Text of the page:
Bladee and Yung Lean forge a new path on Psykos

by Ben Gardner

Bladee and Yung Lean forge a new path on Psykos

When you think of Swedish Cloud rap, it’s very likely the first two artists you think of are the enigmatic and iconic Yung Lean and Bladee. The two of them, along with the rest of their Drain Gang/Sad Boys kinsmen, have forged a unique path since they first started making noise in the Stockholm underground scene in the early 2010s. Although they have had many collaborations through the years - from “Hennessy and Sailor Moon,” to “Gotham City,” to the more recent “Victorious” and “Bullets” - they had never done an album together until now. This also marks the first time that either have done an album without any production from their typical group of producers.

Both of them have flirted with rock/punk soundscapes in their music previously. Before he was the Drain CEO, Bladee and his best friend/fellow Drain Gang member Ecco2k had a punk band in middle school called Krossad. Lean has experimented extensively with acoustic sounds with his side project, jonatan leandoer96. The production is handled by Palmistry and silent$ky, who went through an intense process to create the instrumentals on the record, replacing the catchy synth lines and 808s of Whitearmor, Gud, and Yung Sherman with guitar motifs and acoustic drums. Although in new territory, both Bladee and Yung Lean sound comfortable and are distinctly themselves, demonstrating that they and their unique sound aren’t defined by their production.

Interestingly, the album starts with ‘Coda,’ a spoken word meditation that represents the end of one era of their music - as well as the start of something new. While Bladee croons over the slow instrumentals, Yung Lean works through his past: “Dirty drugs since thirteen, I think it’s just the fame.” Although thought provoking lyrically, it sounds monotonous, and is definitely the weakest track on the album. Next is the reverb-soaked “Ghosts,” on which Bladee rejects his recent turn to the positive on his album Crest and delivers lyrics one might expect from Eversince over hypnotic guitar lines: “Only you can glue my blue and broken, shattered, battered, porcelain heart.” He also discusses themes of one-sided love, a common theme in much of his music. Lean describes their patchwork spiritual ideals poetically, rapping “We wrote a Bible in Sanskrit.” Both of them, especially Bladee, have always included mystical and spiritual allusions in their songs, melding Christian and Eastern beliefs.

The more accessible sound of this album has provided me with much ammunition to put people on to Lean and Bladee. “Golden God” has an infectious repeated guitar riff, as well as relatively palatable indie-rock-type vocals from both. “Sold Out” is similarly upbeat and catchy, with shouted/sung vocals from Lean and wistful musings from Bladee. Although the album is more sonically palatable than much of their previous work, there are still abrasive moments here and there that harken back to their early days.

I’ve always loved the contrast in vocal styles between Bladee and Lean. Even though they are close friends and have worked together extensively, they have pretty different approaches (although not without some similarities), which is evident on this album. Lean utilizes less autotune than usual, opting for more of a post-punk, shouty vocal style with some distortion. In contrast, Bladee sticks to a more familiar autotune-heavy approach. This distinction adds texture and variety to the record, which is exemplified on “Still.” The track starts with a repetitive meditation on the meaning of life by Bladee, mirrored by the less melodic chorus and second verse by Lean. The penultimate track, “Enemy,” also contains contrasting vocals, with Bladee’s warbling intro and Yung Lean’s pleasantly abrasive verses. I love the intermingling of their voices as the song climaxes, mixing the sounds of man and machine.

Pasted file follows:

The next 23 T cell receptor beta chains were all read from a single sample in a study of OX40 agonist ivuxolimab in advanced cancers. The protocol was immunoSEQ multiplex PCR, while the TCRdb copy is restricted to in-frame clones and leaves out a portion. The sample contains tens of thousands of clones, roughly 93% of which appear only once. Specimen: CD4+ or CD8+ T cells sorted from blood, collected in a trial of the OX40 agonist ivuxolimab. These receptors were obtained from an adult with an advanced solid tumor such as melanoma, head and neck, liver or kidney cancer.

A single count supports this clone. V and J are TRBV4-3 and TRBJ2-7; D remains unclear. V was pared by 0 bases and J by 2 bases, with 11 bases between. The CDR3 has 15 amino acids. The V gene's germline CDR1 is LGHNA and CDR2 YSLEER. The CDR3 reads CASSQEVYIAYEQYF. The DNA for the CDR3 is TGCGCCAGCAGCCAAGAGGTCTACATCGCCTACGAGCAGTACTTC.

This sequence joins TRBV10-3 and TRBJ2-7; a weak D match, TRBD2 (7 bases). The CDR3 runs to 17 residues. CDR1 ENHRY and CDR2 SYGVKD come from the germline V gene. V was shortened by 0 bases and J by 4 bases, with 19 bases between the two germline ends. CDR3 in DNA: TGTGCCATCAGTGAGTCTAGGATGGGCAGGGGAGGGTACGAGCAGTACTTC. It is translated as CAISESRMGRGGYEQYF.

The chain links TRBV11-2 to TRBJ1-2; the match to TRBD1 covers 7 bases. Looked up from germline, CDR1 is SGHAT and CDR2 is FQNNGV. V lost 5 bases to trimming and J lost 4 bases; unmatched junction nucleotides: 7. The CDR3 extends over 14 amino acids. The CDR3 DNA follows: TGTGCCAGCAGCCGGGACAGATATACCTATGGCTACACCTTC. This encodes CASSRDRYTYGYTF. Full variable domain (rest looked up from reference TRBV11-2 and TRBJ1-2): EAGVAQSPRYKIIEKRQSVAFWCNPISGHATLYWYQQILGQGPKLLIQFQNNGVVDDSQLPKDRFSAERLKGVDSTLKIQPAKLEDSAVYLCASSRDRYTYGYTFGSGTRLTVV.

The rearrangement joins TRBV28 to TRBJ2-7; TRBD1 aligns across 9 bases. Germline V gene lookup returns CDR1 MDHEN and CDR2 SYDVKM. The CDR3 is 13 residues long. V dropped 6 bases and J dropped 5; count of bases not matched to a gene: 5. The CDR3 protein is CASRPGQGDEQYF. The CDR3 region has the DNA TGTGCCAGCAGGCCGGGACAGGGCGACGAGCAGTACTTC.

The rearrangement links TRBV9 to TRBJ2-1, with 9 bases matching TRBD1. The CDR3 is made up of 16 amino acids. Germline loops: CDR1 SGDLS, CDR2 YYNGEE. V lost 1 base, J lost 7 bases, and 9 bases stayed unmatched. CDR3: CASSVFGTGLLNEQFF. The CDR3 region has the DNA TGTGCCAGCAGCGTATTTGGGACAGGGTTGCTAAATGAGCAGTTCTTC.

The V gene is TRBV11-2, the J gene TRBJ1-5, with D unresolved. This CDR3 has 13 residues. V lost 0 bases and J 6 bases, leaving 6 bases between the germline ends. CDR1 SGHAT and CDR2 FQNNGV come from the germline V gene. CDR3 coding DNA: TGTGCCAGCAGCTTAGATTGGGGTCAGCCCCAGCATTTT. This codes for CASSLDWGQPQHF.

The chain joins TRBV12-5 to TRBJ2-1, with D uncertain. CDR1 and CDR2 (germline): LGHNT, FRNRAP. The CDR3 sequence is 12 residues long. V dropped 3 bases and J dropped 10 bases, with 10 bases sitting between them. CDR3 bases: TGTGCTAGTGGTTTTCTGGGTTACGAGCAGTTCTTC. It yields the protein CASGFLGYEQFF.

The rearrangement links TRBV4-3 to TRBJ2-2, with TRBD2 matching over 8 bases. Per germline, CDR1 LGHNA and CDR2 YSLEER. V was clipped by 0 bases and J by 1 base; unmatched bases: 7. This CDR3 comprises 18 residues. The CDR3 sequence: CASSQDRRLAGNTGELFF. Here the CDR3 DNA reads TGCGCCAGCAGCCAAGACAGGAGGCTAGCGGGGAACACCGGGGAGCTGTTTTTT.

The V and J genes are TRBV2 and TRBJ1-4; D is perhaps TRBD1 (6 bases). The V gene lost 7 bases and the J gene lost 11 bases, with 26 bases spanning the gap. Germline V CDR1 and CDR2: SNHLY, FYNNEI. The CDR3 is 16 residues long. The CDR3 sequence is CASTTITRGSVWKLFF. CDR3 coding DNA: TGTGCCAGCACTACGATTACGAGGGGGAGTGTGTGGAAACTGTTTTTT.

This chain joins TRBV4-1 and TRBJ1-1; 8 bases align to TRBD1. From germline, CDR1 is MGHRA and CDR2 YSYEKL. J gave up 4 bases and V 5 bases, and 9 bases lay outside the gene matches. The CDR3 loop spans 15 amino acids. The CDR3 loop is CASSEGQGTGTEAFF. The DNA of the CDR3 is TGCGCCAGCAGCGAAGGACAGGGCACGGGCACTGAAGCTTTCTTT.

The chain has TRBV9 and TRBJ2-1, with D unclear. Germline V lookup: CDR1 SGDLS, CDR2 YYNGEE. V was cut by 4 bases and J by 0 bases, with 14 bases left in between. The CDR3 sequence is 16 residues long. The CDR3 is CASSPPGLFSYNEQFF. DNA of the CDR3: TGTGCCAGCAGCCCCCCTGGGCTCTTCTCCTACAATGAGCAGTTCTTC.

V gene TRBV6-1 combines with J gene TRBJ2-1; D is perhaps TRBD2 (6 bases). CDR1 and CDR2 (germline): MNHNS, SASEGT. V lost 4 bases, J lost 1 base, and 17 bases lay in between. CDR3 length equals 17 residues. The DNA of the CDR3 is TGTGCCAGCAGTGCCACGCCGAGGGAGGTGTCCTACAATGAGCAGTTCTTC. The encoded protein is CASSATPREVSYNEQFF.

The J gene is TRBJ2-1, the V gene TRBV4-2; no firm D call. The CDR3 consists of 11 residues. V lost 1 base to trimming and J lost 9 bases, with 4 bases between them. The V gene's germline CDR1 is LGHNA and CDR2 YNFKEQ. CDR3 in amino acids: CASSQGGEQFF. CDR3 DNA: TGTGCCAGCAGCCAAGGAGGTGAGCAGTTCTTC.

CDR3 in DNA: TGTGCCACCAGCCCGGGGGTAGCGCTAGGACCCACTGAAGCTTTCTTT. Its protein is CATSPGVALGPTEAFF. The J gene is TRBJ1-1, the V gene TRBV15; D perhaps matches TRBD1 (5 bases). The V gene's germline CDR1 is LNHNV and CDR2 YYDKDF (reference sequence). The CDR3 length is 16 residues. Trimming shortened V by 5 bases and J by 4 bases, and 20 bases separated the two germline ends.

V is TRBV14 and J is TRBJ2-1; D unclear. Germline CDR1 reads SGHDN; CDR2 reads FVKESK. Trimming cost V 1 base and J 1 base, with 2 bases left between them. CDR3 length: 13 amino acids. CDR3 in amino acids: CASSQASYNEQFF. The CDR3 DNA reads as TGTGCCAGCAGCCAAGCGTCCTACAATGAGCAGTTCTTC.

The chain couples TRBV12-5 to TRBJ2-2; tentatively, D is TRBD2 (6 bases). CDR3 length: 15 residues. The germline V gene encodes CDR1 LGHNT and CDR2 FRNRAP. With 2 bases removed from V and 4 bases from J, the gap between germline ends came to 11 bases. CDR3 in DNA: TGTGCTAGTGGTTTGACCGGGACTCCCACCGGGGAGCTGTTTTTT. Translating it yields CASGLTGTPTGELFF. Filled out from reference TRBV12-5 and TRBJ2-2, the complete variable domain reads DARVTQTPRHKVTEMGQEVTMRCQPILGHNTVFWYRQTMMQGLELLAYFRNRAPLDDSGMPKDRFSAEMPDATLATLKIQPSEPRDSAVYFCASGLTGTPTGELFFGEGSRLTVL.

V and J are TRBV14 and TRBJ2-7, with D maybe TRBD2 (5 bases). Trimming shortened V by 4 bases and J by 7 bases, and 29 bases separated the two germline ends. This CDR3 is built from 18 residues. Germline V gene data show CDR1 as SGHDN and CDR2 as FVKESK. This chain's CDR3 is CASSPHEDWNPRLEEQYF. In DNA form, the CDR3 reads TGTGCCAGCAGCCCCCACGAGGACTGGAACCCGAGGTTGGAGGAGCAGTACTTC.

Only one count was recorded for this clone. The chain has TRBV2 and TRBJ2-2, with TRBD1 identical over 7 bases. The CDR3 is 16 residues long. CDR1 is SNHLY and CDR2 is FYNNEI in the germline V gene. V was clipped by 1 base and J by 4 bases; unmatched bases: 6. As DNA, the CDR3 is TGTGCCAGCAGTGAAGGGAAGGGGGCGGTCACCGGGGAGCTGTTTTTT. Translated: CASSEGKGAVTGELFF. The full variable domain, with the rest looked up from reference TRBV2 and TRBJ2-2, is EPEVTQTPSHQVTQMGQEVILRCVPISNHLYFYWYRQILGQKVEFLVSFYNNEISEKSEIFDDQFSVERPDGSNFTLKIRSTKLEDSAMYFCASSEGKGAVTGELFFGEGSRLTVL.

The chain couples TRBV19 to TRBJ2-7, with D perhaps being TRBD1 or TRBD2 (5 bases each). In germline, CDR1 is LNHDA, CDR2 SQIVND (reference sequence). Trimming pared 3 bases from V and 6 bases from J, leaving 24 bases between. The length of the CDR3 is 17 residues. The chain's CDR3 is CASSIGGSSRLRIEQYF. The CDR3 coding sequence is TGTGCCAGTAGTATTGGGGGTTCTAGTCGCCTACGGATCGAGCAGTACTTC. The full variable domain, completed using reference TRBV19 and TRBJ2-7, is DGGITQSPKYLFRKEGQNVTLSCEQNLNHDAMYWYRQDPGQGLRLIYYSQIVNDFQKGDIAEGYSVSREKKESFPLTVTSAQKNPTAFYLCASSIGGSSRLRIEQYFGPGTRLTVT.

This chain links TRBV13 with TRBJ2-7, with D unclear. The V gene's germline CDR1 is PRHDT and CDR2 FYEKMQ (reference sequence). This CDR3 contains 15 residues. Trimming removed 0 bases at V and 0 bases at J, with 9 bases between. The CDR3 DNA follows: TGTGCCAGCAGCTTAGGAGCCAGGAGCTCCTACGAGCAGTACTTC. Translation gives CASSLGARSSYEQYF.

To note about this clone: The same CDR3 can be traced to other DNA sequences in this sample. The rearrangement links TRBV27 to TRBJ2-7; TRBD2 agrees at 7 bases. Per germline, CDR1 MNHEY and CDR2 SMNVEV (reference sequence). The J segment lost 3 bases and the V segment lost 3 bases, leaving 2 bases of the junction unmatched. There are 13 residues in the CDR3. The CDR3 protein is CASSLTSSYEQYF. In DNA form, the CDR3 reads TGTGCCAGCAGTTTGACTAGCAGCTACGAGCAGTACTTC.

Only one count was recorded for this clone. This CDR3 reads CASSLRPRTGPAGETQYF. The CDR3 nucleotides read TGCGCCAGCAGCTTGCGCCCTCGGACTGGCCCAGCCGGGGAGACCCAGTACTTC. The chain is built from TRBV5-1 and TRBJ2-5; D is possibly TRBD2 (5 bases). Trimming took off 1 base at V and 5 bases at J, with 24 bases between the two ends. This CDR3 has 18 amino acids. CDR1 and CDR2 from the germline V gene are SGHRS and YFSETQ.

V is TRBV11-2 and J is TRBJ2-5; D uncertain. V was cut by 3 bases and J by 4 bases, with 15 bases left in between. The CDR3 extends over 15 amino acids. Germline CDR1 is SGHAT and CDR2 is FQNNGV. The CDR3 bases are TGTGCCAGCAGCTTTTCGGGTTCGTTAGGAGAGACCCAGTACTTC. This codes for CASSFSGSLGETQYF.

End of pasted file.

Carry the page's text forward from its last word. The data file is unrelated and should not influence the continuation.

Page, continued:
I believe that “Enemy” is the best and most important song on Psykos. It marks the climax of the album, culminating in one of its best lines: “Inside there’s a light that’s abandoned.” The track also marks a thematic shift. The first six songs are introspective, melancholy, and reflective, Bladee and Lean sift through their past and try to find meaning in it and life itself. This sentiment is exemplified in “Hanging From The Bridge”: “How long, how long can we hold on? // Holding on to a thread // Thoughts spinning in my head.” Psykos is a self-psyko-analysis of the unique minds of both artists. At the end of “Enemy,” Lean wards off dark thoughts by repeating “Fire and love wash over me,” transitioning into the hopeful outro “Things Happen” where they come to their conclusion. Instead of holding on to their bad experiences and struggling to find meaning, they choose to “Just let go.” Yung Lean and Bladee emerge out of their struggle triumphant and ready for the next stage of their careers.

Those who stumbled upon the first collaborations between these two Swedish outsiders in the early 2010s would never have expected their first full album together to be anything like Psykos. This album is a testament to both artists’ drive to create and evolve past their humble roots, and I’m sure that their future work will continue to take us by surprise.